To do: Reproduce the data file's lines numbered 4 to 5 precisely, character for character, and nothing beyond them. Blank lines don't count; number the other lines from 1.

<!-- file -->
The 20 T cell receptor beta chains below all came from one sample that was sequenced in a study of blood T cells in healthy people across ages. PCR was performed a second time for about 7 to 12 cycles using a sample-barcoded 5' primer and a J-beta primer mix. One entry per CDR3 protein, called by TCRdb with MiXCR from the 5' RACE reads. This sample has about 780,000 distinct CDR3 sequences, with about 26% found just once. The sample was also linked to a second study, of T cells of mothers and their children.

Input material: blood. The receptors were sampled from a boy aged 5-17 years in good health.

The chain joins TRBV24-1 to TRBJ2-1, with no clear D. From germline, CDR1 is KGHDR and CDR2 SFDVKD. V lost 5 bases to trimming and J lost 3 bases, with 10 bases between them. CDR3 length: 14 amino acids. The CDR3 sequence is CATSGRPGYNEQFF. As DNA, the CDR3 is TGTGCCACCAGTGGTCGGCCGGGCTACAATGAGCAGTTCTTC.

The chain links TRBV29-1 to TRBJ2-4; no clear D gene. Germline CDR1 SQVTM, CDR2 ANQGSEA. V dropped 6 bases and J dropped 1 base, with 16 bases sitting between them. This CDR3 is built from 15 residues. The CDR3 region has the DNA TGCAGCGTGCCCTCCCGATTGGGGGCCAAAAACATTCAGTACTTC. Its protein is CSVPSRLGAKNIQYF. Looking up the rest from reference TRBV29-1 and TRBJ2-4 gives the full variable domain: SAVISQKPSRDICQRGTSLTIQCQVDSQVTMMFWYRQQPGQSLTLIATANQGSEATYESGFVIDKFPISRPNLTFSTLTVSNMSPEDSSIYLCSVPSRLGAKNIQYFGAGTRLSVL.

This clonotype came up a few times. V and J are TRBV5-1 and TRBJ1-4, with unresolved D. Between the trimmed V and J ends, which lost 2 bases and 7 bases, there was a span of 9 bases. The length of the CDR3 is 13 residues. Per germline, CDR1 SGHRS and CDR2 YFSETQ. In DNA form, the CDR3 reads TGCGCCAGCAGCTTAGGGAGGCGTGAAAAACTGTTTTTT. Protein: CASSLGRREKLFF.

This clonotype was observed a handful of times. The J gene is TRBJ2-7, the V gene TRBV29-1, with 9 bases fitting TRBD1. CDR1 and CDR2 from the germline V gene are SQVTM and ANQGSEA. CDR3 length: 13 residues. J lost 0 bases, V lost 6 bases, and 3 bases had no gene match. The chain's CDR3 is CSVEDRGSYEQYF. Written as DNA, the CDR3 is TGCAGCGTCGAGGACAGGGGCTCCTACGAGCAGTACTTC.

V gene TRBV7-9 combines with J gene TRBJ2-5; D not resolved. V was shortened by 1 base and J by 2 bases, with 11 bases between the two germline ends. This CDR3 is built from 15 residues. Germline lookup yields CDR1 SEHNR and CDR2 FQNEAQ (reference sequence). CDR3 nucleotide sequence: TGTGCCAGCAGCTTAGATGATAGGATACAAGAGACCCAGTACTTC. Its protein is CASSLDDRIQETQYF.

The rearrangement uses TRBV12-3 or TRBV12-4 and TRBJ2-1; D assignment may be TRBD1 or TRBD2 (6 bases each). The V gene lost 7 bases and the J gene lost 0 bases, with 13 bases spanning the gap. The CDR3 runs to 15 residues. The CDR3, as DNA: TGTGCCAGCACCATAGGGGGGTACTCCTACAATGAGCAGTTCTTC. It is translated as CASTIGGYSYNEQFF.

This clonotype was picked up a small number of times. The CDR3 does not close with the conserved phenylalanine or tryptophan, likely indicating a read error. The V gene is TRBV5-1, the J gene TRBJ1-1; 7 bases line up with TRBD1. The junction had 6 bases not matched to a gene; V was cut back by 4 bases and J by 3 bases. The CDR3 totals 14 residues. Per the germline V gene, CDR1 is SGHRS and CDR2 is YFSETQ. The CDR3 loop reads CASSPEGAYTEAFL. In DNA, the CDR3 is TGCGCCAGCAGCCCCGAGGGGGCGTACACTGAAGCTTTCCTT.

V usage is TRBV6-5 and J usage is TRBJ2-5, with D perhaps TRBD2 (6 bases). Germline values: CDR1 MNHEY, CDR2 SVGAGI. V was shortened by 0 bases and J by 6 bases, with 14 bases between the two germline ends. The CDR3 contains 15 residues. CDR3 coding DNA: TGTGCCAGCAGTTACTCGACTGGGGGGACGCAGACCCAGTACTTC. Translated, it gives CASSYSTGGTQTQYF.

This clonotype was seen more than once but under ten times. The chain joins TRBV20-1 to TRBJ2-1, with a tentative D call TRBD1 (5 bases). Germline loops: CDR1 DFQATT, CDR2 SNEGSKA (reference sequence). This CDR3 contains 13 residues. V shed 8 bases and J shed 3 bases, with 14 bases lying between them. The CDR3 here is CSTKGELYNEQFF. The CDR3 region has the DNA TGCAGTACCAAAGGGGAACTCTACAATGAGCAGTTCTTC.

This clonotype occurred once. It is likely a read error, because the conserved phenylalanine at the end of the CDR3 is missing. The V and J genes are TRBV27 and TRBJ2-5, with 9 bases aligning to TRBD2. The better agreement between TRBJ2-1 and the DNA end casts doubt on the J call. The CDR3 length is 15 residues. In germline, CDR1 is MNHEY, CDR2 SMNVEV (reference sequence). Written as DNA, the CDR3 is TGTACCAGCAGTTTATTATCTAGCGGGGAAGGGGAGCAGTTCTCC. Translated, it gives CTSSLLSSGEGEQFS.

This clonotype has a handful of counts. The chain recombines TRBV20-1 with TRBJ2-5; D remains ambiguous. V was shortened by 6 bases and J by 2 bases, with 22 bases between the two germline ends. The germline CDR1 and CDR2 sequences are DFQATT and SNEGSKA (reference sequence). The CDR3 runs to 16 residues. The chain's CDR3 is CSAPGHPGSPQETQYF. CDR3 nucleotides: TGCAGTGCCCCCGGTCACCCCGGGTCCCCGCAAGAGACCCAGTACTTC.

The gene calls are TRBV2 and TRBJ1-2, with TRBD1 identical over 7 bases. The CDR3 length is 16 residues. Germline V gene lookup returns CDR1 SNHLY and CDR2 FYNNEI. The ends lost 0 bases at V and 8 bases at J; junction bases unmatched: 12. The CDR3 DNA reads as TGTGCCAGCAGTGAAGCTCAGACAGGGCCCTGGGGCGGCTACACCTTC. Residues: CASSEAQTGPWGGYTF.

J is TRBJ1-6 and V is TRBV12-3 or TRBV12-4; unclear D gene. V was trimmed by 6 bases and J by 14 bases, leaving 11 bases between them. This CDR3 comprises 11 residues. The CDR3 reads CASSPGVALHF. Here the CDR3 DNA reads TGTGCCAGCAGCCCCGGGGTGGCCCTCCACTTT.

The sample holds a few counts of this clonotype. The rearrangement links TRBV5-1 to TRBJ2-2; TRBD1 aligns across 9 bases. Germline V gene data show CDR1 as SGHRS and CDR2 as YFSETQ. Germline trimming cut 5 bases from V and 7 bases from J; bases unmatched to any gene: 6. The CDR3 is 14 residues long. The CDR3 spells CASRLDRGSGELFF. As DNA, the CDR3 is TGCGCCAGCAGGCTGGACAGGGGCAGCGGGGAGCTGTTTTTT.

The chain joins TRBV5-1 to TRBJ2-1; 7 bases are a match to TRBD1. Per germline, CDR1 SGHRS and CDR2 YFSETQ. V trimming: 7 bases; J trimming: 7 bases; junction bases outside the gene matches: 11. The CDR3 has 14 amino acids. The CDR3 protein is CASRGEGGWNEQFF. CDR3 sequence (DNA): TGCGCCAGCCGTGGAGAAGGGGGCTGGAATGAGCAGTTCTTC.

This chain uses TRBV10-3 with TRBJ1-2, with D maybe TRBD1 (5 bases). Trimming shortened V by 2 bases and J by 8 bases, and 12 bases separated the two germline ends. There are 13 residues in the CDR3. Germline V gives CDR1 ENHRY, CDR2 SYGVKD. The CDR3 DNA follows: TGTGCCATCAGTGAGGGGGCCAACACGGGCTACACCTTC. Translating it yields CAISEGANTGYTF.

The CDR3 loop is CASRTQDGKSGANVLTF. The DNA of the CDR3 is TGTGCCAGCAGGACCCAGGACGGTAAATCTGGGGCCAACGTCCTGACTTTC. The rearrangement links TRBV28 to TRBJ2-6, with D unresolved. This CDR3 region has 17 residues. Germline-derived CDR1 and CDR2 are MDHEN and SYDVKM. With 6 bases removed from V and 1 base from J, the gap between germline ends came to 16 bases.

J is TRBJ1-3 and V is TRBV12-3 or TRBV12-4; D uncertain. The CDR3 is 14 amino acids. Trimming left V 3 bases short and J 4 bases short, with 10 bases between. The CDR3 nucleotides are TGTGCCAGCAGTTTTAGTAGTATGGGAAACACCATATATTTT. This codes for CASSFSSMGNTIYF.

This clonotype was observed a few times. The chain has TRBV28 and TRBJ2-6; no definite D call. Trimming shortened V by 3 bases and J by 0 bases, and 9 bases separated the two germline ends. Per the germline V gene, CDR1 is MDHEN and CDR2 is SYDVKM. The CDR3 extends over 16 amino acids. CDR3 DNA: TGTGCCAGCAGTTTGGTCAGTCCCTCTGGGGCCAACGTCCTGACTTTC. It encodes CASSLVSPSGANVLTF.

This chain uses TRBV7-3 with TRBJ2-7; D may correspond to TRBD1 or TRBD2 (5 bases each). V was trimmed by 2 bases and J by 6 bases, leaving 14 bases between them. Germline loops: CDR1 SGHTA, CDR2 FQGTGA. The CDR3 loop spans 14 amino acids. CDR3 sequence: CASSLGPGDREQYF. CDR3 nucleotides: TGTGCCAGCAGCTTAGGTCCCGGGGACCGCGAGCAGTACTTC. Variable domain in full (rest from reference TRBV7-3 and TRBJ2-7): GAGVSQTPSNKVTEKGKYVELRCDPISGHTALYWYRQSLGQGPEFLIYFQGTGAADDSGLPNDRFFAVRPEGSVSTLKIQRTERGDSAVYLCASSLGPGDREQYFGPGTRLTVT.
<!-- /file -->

The chain links TRBV29-1 to TRBJ2-4; no clear D gene. Germline CDR1 SQVTM, CDR2 ANQGSEA. V dropped 6 bases and J dropped 1 base, with 16 bases sitting between them. This CDR3 is built from 15 residues. The CDR3 region has the DNA TGCAGCGTGCCCTCCCGATTGGGGGCCAAAAACATTCAGTACTTC. Its protein is CSVPSRLGAKNIQYF. Looking up the rest from reference TRBV29-1 and TRBJ2-4 gives the full variable domain: SAVISQKPSRDICQRGTSLTIQCQVDSQVTMMFWYRQQPGQSLTLIATANQGSEATYESGFVIDKFPISRPNLTFSTLTVSNMSPEDSSIYLCSVPSRLGAKNIQYFGAGTRLSVL.

This clonotype came up a few times. V and J are TRBV5-1 and TRBJ1-4, with unresolved D. Between the trimmed V and J ends, which lost 2 bases and 7 bases, there was a span of 9 bases. The length of the CDR3 is 13 residues. Per germline, CDR1 SGHRS and CDR2 YFSETQ. In DNA form, the CDR3 reads TGCGCCAGCAGCTTAGGGAGGCGTGAAAAACTGTTTTTT. Protein: CASSLGRREKLFF.